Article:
Absa Bank Mozambique inaugurates Premier Centre at reopening of Chiveve branch in Beira
File photo: O País
The president of Mozambique’s Confederation of Economic Associations (CTA), the country’s largest employer association, said on Tuesday that Standard & Poor’s decision to upgrade it from the ‘default’ rating means more scope for external financing.
“It’s good [news] because it makes room for more funding from outside,” the CTA’s president, Agostinho Vuma, told journalists in Maputo. “There are [Mozambican] entrepreneurs who can easily get funding.”
Vuma was speaking after Standard & Poor’s (S&P) became the third of the three largest rating agencies to take Mozambique out of the financial default category (or ‘default’), added that the news caught private sector companies by “surprise.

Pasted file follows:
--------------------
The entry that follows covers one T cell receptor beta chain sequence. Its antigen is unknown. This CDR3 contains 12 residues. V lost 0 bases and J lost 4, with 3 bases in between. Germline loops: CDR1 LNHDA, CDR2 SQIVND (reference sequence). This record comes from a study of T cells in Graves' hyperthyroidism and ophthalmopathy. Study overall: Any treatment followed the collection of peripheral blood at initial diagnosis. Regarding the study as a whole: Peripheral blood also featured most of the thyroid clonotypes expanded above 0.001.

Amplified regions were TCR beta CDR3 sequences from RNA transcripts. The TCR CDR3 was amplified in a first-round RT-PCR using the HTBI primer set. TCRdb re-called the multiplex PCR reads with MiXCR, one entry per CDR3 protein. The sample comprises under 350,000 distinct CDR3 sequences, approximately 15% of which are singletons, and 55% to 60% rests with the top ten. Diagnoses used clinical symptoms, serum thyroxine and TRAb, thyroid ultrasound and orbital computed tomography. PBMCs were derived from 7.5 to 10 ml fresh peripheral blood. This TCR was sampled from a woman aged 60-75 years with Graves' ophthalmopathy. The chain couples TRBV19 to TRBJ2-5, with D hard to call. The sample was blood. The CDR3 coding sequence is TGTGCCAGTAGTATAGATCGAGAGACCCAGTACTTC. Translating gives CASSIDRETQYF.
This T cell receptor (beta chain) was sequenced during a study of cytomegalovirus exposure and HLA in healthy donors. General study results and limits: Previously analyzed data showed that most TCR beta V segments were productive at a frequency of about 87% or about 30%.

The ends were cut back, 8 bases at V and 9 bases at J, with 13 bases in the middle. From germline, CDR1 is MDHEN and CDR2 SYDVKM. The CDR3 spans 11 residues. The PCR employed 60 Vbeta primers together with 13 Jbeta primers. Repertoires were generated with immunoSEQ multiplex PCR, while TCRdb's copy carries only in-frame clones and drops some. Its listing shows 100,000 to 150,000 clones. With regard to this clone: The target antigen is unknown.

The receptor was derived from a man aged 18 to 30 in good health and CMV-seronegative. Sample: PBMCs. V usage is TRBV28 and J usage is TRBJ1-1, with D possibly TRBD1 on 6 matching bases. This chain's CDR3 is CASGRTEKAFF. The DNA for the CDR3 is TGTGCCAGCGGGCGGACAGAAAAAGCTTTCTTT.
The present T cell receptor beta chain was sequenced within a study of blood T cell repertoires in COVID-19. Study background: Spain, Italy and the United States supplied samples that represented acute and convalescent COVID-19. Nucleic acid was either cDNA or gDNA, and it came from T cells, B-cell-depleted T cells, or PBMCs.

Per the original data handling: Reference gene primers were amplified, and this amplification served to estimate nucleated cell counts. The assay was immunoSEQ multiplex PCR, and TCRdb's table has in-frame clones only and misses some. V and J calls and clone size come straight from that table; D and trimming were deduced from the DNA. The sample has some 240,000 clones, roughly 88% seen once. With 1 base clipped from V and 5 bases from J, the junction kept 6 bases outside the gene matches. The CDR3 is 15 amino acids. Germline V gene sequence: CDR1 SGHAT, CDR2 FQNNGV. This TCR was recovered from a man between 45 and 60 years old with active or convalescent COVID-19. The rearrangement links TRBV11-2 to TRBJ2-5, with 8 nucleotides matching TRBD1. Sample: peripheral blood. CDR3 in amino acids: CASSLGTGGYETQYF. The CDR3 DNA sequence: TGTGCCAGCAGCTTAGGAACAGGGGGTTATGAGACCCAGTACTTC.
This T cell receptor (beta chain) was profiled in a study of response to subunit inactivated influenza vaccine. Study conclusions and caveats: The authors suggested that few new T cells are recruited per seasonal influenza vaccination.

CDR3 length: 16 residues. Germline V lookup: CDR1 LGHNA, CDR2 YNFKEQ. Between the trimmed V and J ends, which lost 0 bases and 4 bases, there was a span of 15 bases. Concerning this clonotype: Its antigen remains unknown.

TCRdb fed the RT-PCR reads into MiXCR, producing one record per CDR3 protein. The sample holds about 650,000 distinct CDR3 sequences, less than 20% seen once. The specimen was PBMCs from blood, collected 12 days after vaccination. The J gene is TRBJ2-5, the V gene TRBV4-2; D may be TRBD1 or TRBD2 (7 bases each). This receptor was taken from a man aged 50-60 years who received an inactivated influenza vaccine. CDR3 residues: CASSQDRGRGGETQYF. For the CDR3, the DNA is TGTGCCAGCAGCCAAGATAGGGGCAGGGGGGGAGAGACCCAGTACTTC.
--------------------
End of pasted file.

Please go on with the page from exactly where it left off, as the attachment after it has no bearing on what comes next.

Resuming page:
He also said that foreign investors look at the Mozambique market through the lends of financial rating agencies and the World Bank’s ‘Doing Business’ ratings, and that there is thus a need to “capitalise from the point of view of securing external and internal credit.”
Standard & Poor’s last week upgraded Mozambique’s credit rating to CCC+ from the previous ‘default’ category and described the development outlook for the country’s economy as stable.
The move came in the wake of the government’s completing an exchange of ‘problematic debt’ securities. As a result, the agency said, it was upgrading the rating for in short- and long-term debt issued in foreign currency, from SD (selective default) to CCC+/C and that for debt issued in domestic currency to B-/B.
In its statement, S&P’s projected a slowdown in the country’s economic growth to 2.5% this year, following the impact on agriculture, electricity production and port facilities of major cyclones in March and April. It sees the ratio of public debt to gross domestic product rising to 116.2%.Source: Lusa
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